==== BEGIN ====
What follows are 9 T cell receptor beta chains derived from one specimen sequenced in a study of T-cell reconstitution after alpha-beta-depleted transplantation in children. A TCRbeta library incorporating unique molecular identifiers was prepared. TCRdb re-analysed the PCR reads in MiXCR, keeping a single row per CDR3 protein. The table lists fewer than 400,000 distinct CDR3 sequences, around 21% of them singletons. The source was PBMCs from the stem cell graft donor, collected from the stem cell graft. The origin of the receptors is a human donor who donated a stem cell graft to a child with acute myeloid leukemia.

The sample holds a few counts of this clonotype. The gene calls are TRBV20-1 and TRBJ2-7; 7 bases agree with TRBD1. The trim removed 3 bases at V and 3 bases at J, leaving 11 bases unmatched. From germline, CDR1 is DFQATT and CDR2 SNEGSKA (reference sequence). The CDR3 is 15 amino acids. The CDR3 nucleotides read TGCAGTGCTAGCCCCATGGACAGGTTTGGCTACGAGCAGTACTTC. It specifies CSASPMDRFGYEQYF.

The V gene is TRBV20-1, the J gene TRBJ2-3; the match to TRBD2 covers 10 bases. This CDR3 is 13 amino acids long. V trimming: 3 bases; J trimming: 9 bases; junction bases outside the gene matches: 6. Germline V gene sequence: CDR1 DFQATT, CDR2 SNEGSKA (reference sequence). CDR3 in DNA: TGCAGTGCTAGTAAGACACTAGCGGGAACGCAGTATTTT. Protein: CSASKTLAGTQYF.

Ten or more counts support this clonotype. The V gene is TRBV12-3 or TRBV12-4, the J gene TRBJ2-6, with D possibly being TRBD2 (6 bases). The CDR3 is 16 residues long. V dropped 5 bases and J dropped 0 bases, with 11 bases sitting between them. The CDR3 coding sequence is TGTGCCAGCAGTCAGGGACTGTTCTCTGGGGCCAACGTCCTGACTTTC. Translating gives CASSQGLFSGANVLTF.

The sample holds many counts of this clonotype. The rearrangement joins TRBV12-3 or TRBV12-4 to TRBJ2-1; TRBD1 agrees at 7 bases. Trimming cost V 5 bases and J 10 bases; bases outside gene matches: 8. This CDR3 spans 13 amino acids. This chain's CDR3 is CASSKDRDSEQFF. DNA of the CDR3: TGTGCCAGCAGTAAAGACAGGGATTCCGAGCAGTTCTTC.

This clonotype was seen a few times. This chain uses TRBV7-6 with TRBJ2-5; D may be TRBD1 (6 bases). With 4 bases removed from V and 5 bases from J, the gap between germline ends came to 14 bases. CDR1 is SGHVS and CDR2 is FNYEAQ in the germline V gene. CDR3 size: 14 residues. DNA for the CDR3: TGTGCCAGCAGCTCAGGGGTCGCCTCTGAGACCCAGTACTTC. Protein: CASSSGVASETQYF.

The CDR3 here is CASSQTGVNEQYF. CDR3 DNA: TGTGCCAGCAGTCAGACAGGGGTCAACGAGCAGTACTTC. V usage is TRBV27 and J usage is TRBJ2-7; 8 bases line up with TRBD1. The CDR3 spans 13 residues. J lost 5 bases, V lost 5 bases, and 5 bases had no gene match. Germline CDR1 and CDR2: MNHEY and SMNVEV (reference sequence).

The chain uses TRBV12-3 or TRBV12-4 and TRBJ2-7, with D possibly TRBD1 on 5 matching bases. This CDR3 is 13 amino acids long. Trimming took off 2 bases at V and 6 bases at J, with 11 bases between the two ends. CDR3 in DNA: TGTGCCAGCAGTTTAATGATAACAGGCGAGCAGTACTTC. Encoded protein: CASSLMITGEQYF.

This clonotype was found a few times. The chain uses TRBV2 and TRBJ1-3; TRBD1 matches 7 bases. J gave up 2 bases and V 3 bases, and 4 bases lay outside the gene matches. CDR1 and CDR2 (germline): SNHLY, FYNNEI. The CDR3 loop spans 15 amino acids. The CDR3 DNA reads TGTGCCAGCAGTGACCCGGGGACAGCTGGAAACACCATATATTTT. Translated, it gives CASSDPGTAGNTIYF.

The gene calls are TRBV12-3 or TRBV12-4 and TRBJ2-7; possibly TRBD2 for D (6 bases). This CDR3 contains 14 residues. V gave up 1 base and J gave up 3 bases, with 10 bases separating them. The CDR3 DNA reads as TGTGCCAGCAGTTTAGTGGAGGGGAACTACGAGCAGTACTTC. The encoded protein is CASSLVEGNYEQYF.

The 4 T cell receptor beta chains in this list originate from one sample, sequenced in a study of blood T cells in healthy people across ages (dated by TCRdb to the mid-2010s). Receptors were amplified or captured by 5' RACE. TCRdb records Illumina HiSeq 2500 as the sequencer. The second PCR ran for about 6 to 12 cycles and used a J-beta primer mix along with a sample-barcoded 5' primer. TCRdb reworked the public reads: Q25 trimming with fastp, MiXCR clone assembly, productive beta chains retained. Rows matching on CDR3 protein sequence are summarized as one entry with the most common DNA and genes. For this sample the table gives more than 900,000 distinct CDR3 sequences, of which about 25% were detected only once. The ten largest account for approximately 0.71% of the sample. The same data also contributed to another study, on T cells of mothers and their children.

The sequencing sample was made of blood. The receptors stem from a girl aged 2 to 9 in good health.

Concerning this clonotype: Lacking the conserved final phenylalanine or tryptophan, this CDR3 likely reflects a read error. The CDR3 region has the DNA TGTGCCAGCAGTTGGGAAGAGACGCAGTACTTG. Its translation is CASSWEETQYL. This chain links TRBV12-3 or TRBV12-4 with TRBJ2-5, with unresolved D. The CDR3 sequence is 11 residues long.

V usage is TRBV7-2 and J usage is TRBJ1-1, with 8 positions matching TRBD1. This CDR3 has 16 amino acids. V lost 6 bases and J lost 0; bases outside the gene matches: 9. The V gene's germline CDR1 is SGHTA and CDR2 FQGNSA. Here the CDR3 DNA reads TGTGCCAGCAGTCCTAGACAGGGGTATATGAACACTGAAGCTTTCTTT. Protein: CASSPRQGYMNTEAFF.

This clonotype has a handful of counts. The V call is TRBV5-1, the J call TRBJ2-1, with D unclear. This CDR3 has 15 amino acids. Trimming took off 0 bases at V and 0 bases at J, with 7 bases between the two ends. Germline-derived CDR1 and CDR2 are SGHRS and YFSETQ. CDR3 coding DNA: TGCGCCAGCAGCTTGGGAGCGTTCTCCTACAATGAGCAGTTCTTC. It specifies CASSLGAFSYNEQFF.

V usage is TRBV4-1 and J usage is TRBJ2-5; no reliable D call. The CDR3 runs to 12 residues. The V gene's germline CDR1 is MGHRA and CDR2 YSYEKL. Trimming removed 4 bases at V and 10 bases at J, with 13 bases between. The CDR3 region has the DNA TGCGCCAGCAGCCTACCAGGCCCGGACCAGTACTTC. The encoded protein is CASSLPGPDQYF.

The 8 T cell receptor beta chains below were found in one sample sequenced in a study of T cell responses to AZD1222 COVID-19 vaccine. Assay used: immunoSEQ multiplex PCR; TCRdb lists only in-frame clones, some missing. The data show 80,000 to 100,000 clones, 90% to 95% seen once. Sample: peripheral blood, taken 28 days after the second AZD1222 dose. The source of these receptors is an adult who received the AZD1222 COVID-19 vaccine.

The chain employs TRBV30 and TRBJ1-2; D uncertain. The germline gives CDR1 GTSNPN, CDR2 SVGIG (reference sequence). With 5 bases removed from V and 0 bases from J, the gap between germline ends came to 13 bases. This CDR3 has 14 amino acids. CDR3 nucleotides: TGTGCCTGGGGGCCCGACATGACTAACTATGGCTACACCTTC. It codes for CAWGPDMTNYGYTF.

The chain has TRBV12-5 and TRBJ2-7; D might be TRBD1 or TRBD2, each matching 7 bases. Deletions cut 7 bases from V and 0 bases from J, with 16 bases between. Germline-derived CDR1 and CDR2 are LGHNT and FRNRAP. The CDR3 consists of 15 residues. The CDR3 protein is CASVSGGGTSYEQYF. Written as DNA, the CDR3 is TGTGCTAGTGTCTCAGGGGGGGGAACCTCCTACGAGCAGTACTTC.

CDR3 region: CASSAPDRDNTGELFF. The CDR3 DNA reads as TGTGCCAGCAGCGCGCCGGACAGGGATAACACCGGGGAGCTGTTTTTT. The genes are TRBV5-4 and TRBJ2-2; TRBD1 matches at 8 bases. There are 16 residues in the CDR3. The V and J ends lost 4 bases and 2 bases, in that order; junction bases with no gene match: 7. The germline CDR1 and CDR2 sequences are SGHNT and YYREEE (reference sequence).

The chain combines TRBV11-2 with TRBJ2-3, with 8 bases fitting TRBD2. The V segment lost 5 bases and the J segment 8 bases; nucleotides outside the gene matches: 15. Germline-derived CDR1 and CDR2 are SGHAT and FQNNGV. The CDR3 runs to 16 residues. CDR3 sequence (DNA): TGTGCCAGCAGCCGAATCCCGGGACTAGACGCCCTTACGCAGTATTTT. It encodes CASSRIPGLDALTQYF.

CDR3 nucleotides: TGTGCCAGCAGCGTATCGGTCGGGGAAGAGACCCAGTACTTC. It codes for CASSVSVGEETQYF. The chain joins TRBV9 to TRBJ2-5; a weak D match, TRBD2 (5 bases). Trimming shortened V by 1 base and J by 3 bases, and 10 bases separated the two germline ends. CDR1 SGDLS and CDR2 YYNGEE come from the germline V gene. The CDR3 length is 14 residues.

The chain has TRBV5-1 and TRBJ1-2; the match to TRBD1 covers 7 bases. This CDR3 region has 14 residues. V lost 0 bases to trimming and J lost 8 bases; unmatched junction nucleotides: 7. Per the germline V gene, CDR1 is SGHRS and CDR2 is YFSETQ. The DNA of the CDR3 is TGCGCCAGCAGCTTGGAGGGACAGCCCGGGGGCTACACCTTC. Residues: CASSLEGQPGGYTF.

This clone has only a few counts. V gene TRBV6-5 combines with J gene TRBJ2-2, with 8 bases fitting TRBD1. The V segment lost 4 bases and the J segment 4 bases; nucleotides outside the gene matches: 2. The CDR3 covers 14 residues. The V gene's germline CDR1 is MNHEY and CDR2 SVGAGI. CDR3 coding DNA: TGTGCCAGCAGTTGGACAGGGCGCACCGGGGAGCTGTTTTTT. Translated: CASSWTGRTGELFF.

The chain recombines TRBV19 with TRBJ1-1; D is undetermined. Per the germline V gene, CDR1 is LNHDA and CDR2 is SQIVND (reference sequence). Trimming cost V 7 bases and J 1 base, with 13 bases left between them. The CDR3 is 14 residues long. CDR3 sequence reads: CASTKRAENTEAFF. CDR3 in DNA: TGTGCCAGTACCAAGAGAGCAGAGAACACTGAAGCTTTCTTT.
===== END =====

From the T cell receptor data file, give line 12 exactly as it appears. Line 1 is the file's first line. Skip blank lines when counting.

The sequencing sample was made of blood. The receptors stem from a girl aged 2 to 9 in good health.